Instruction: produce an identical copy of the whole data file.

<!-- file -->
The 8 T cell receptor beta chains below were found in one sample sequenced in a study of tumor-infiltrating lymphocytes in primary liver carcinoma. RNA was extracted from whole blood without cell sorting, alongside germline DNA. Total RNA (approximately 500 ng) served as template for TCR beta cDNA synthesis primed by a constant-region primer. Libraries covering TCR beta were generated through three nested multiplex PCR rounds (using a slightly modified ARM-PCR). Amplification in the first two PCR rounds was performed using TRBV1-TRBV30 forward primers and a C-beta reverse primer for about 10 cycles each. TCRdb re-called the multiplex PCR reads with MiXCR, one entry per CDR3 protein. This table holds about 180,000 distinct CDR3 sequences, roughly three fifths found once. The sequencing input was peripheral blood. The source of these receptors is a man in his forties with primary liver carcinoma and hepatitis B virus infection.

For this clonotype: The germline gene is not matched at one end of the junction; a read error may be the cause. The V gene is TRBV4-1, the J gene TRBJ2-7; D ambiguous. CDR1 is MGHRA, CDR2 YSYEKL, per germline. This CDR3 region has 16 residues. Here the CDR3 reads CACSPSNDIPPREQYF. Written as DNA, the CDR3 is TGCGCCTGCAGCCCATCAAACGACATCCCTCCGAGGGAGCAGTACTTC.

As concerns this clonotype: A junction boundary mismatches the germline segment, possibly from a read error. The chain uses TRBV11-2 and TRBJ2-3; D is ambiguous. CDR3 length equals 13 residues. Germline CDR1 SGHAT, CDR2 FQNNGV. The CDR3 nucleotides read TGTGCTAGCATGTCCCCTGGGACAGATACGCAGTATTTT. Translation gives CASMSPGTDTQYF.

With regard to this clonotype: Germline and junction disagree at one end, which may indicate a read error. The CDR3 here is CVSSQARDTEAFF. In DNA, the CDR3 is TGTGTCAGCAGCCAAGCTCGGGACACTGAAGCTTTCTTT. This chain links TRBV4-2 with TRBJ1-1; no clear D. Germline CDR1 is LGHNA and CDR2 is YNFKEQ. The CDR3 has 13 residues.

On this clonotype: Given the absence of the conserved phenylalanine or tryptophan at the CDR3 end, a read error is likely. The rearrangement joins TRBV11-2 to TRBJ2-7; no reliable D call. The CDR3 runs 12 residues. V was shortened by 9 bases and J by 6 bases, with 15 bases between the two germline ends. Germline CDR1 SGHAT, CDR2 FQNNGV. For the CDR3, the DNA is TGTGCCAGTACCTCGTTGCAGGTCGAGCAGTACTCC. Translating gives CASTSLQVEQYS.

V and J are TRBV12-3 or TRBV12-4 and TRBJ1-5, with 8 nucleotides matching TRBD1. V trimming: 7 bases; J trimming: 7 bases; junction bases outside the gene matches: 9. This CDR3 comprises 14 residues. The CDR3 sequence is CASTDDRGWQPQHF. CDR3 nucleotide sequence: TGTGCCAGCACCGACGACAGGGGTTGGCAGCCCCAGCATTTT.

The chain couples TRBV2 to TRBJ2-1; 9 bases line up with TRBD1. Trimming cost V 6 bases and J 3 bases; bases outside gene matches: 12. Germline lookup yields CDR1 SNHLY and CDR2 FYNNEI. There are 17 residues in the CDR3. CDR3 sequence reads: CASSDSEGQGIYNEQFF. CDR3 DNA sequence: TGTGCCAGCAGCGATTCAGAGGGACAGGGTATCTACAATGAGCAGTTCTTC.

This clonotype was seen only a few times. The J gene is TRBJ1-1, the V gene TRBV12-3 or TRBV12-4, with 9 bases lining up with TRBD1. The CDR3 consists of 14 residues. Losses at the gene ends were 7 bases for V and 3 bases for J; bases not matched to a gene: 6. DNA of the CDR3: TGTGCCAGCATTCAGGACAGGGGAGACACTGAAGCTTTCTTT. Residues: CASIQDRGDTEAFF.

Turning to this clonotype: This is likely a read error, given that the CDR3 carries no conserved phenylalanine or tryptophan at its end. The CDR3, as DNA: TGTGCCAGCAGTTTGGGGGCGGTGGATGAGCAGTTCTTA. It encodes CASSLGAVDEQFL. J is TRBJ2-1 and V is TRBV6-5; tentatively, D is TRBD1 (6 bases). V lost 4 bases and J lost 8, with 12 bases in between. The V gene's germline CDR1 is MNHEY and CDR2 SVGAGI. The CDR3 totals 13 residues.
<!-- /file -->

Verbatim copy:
The 8 T cell receptor beta chains below were found in one sample sequenced in a study of tumor-infiltrating lymphocytes in primary liver carcinoma. RNA was extracted from whole blood without cell sorting, alongside germline DNA. Total RNA (approximately 500 ng) served as template for TCR beta cDNA synthesis primed by a constant-region primer. Libraries covering TCR beta were generated through three nested multiplex PCR rounds (using a slightly modified ARM-PCR). Amplification in the first two PCR rounds was performed using TRBV1-TRBV30 forward primers and a C-beta reverse primer for about 10 cycles each. TCRdb re-called the multiplex PCR reads with MiXCR, one entry per CDR3 protein. This table holds about 180,000 distinct CDR3 sequences, roughly three fifths found once. The sequencing input was peripheral blood. The source of these receptors is a man in his forties with primary liver carcinoma and hepatitis B virus infection.

For this clonotype: The germline gene is not matched at one end of the junction; a read error may be the cause. The V gene is TRBV4-1, the J gene TRBJ2-7; D ambiguous. CDR1 is MGHRA, CDR2 YSYEKL, per germline. This CDR3 region has 16 residues. Here the CDR3 reads CACSPSNDIPPREQYF. Written as DNA, the CDR3 is TGCGCCTGCAGCCCATCAAACGACATCCCTCCGAGGGAGCAGTACTTC.

As concerns this clonotype: A junction boundary mismatches the germline segment, possibly from a read error. The chain uses TRBV11-2 and TRBJ2-3; D is ambiguous. CDR3 length equals 13 residues. Germline CDR1 SGHAT, CDR2 FQNNGV. The CDR3 nucleotides read TGTGCTAGCATGTCCCCTGGGACAGATACGCAGTATTTT. Translation gives CASMSPGTDTQYF.

With regard to this clonotype: Germline and junction disagree at one end, which may indicate a read error. The CDR3 here is CVSSQARDTEAFF. In DNA, the CDR3 is TGTGTCAGCAGCCAAGCTCGGGACACTGAAGCTTTCTTT. This chain links TRBV4-2 with TRBJ1-1; no clear D. Germline CDR1 is LGHNA and CDR2 is YNFKEQ. The CDR3 has 13 residues.

On this clonotype: Given the absence of the conserved phenylalanine or tryptophan at the CDR3 end, a read error is likely. The rearrangement joins TRBV11-2 to TRBJ2-7; no reliable D call. The CDR3 runs 12 residues. V was shortened by 9 bases and J by 6 bases, with 15 bases between the two germline ends. Germline CDR1 SGHAT, CDR2 FQNNGV. For the CDR3, the DNA is TGTGCCAGTACCTCGTTGCAGGTCGAGCAGTACTCC. Translating gives CASTSLQVEQYS.

V and J are TRBV12-3 or TRBV12-4 and TRBJ1-5, with 8 nucleotides matching TRBD1. V trimming: 7 bases; J trimming: 7 bases; junction bases outside the gene matches: 9. This CDR3 comprises 14 residues. The CDR3 sequence is CASTDDRGWQPQHF. CDR3 nucleotide sequence: TGTGCCAGCACCGACGACAGGGGTTGGCAGCCCCAGCATTTT.

The chain couples TRBV2 to TRBJ2-1; 9 bases line up with TRBD1. Trimming cost V 6 bases and J 3 bases; bases outside gene matches: 12. Germline lookup yields CDR1 SNHLY and CDR2 FYNNEI. There are 17 residues in the CDR3. CDR3 sequence reads: CASSDSEGQGIYNEQFF. CDR3 DNA sequence: TGTGCCAGCAGCGATTCAGAGGGACAGGGTATCTACAATGAGCAGTTCTTC.

This clonotype was seen only a few times. The J gene is TRBJ1-1, the V gene TRBV12-3 or TRBV12-4, with 9 bases lining up with TRBD1. The CDR3 consists of 14 residues. Losses at the gene ends were 7 bases for V and 3 bases for J; bases not matched to a gene: 6. DNA of the CDR3: TGTGCCAGCATTCAGGACAGGGGAGACACTGAAGCTTTCTTT. Residues: CASIQDRGDTEAFF.

Turning to this clonotype: This is likely a read error, given that the CDR3 carries no conserved phenylalanine or tryptophan at its end. The CDR3, as DNA: TGTGCCAGCAGTTTGGGGGCGGTGGATGAGCAGTTCTTA. It encodes CASSLGAVDEQFL. J is TRBJ2-1 and V is TRBV6-5; tentatively, D is TRBD1 (6 bases). V lost 4 bases and J lost 8, with 12 bases in between. The V gene's germline CDR1 is MNHEY and CDR2 SVGAGI. The CDR3 totals 13 residues.